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Global warming and nuclear power

Description: Nuclear fission power reactors represent a potential solution to many aspects of global change possibly induced by inputting of either particulate or carbon or sulfur oxides into the Earth`s atmosphere. Of proven technological feasibility, they presently produce high-grade heat for large-scale electricity generation, space heating and industrial process-energizing around the world, without emitting greenhouse gases or atmospheric particulates; importantly, electricity production costs from the best nuclear plants presently are closely comparable with those of the best fossil-fired plants. However, a substantial number of issues currently stand between nuclear power and widespread substitution for large stationary fossil fuel-fired systems. These include perceptual ones regarding both long-term and acute operational safety, plant decommissioning, fuel reprocessing, radwaste disposal, fissile materials diversion to military purposes and - perhaps most seriously- readily quantifiable concerns regarding long-term fuel supply and total unit electrical energy cost. We sketch a road-map for proceeding from the present situation toward a nuclear power-intensive world, addressing along the way each of the concerns which presently impede widespread nuclear substitution for fossil fuels, particularly for coal in the most populous and rapidly developing portions of the world, e.g., China and India. This `design to societal specifications` approach to large-scale nuclear fission power systems may lead to energy sources meeting essentially all stationary demands for high-temperature heat. Such advanced options offer a human population of ten billion the electricity supply levels currently enjoyed by Americans for 10,000 years. Nuclear power systems tailored to local needs-and-interests and having a common advanced technology base could reduce present-day world-wide C0{sub 2} emissions by two-fold, if universally employed. By application to small mobile demands, a second two-fold reduction might be attained. Even the first such halving of carbon intensivity of stationary-source energy production world-wide might permit continued slow power-demand growth in the highly developed countries and rapid ...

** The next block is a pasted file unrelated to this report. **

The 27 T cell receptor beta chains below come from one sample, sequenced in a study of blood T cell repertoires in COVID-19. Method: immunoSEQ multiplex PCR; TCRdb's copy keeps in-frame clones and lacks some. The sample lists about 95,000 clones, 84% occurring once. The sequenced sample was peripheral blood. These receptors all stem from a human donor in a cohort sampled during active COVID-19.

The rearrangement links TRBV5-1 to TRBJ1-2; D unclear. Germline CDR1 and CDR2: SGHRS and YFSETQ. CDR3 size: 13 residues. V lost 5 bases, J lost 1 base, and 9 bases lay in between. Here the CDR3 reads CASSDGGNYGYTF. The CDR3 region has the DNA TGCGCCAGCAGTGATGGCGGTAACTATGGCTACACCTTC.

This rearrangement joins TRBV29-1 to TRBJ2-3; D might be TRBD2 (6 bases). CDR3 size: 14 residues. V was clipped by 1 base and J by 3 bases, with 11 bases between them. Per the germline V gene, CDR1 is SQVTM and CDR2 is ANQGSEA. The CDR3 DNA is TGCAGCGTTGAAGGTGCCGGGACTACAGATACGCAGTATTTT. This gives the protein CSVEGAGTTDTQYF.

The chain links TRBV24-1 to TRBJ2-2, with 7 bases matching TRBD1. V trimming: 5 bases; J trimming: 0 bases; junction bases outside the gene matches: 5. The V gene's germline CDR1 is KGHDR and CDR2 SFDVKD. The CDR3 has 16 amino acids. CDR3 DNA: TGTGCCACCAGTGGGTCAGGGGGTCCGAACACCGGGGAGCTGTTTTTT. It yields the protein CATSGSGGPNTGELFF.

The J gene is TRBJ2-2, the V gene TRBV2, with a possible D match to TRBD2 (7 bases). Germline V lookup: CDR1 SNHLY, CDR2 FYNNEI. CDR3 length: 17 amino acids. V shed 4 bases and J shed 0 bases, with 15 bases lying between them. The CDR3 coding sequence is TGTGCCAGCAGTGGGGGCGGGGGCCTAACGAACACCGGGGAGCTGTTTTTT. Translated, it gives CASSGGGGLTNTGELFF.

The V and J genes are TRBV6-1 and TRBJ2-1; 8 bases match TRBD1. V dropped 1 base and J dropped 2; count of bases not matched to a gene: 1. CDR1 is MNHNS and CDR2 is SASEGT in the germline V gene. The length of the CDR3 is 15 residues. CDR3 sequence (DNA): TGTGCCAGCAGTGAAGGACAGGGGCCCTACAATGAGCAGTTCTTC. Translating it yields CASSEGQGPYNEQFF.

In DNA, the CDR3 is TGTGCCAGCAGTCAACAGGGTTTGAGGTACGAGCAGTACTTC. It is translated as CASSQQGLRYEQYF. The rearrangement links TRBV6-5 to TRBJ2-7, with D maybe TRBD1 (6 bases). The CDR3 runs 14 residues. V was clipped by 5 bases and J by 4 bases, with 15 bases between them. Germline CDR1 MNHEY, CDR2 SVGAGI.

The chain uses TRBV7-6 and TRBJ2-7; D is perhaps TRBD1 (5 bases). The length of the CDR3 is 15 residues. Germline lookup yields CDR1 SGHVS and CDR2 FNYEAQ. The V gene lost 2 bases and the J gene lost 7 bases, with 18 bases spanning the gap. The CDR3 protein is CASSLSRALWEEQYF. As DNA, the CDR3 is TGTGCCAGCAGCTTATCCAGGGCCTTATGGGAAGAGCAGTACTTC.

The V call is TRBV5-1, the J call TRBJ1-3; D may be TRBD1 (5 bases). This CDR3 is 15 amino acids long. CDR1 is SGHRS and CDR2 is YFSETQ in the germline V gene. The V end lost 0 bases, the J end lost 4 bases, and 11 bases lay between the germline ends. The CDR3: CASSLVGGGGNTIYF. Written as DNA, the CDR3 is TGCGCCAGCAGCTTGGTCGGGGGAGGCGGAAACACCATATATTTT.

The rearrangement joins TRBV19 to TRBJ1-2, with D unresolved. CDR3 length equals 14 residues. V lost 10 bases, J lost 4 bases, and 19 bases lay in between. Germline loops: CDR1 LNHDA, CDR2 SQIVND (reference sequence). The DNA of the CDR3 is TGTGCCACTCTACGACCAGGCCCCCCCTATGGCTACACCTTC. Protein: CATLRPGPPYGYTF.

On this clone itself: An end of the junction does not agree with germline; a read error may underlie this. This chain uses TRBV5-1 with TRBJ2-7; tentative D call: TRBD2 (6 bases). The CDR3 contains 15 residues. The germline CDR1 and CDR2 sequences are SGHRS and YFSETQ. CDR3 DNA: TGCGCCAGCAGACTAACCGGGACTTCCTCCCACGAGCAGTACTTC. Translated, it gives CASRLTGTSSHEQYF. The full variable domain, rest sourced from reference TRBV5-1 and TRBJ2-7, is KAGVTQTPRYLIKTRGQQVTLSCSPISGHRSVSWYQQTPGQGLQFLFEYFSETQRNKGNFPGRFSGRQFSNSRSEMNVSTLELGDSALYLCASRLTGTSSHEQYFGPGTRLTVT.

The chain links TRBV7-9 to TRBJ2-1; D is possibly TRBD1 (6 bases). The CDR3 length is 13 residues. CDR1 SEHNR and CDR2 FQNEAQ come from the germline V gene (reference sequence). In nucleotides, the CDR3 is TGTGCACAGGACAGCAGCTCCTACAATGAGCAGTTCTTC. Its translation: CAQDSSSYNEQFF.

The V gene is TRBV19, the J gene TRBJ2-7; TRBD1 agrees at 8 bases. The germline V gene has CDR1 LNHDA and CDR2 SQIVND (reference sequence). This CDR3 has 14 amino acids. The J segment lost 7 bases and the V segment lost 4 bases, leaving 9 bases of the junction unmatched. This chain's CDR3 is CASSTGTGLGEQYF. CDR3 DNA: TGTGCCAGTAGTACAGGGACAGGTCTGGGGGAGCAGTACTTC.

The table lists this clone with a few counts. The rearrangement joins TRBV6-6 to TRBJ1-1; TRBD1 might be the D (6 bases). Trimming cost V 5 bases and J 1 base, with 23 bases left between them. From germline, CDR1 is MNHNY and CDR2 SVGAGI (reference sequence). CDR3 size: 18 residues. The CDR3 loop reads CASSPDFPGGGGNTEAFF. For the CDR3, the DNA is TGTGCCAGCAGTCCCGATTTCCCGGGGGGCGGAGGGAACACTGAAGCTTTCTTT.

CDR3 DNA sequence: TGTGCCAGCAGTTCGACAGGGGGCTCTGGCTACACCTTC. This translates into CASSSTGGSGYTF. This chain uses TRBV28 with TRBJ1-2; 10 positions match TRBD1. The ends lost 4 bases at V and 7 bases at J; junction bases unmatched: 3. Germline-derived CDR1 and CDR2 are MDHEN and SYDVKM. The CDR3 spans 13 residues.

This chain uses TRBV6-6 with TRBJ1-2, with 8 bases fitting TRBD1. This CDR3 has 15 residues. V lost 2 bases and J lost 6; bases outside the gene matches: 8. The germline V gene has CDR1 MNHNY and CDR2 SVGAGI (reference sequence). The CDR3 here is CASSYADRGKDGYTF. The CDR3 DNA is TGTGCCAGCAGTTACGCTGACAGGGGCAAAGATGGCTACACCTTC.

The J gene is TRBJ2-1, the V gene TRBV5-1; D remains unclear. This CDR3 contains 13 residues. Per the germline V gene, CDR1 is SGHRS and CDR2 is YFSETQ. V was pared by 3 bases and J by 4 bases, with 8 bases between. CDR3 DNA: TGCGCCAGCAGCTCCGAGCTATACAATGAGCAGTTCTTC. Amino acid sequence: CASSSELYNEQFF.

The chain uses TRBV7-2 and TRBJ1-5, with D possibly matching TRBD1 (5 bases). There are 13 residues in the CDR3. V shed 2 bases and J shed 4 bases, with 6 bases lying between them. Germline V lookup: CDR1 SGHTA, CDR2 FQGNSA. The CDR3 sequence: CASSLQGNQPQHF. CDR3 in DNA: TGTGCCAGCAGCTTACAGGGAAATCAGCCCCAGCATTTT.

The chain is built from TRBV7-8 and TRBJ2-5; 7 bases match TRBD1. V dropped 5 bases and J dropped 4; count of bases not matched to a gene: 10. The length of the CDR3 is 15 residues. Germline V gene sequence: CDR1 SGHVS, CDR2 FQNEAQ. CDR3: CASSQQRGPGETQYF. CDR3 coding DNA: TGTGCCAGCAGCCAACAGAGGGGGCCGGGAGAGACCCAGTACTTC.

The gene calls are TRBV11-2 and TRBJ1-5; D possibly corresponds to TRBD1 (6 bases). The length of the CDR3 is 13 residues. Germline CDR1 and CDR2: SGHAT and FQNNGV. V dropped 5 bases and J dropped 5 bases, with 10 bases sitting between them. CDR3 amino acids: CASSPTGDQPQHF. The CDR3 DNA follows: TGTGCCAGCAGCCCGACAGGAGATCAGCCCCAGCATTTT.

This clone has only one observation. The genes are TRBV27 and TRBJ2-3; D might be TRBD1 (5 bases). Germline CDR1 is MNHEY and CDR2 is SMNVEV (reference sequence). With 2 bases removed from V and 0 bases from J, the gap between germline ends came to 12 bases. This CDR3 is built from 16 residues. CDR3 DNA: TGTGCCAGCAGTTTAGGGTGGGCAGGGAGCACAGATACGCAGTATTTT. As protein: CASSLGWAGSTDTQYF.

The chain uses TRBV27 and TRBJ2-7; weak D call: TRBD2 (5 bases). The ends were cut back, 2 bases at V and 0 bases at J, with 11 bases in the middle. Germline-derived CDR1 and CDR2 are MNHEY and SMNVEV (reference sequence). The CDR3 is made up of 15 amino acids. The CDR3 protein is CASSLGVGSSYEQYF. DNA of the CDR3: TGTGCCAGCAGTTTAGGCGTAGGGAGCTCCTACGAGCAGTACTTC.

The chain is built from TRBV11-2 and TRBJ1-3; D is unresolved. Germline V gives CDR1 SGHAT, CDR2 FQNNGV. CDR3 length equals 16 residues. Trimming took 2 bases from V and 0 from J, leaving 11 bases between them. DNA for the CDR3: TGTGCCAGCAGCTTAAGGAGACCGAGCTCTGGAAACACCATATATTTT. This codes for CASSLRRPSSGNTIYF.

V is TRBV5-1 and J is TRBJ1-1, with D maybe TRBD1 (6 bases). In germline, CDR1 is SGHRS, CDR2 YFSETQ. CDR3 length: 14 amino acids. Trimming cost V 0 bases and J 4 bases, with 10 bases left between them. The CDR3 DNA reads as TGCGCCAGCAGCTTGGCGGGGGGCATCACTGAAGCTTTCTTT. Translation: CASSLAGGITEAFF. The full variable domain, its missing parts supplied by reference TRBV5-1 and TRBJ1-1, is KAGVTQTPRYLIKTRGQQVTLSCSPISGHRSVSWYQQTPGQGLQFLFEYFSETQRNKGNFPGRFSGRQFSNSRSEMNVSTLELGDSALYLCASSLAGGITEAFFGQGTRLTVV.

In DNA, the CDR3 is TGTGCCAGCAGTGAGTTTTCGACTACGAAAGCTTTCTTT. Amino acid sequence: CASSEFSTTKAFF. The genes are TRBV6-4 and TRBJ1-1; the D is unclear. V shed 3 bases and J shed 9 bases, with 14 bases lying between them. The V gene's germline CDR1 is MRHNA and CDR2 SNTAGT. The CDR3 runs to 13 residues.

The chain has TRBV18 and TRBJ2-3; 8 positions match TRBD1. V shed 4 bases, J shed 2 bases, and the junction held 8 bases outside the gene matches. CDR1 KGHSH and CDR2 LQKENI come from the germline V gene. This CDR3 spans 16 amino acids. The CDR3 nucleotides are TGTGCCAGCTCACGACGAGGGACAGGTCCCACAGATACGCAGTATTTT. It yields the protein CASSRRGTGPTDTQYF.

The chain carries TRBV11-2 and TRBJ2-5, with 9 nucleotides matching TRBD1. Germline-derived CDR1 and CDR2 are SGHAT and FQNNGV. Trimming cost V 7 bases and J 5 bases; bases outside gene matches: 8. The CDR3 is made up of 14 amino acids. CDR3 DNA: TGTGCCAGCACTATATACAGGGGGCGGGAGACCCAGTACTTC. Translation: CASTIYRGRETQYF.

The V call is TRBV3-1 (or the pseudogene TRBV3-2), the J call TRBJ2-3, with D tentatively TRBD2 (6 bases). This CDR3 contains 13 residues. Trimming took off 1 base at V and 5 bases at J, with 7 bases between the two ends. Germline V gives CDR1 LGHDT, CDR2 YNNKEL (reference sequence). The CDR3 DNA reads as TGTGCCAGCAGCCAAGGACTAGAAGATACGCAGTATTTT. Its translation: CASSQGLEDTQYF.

Date: July 10, 1998
Creator: Wood, L., LLNL
Partner: UNT Libraries Government Documents Department

Global warming and ice ages: I. prospects for physics based modulation of global change

Description: It has been suggested that large-scale climate changes, mostly due to atmospheric injection of greenhouse gases connected with fossil-fired energy production, should be forestalled by internationally-agreed reductions in, e.g., electricity generation. The potential economic impacts of such limitations are obviously large: greater than or equal to $10{sup 11}/year. We propose that for far smaller - less than 1% - the mean thermal effects of greenhouse gases may be obviated in any of several distinct ways, some of them novel. These suggestions are all based on scatterers that prevent a small fraction of solar radiation from reaching all or part of the Earth. We propose research directed to quite near-term realization of one or more of these inexpensive approaches to cancel the effects of the greenhouse gas injection. While the magnitude of the climatic impact of greenhouse gases is currently uncertain, the prospect of severe failure of the climate, for instance at the onset of the next Ice Age, is undeniable. The proposals in this paper may lead to quite practical methods to reduce or eliminate all climate failures.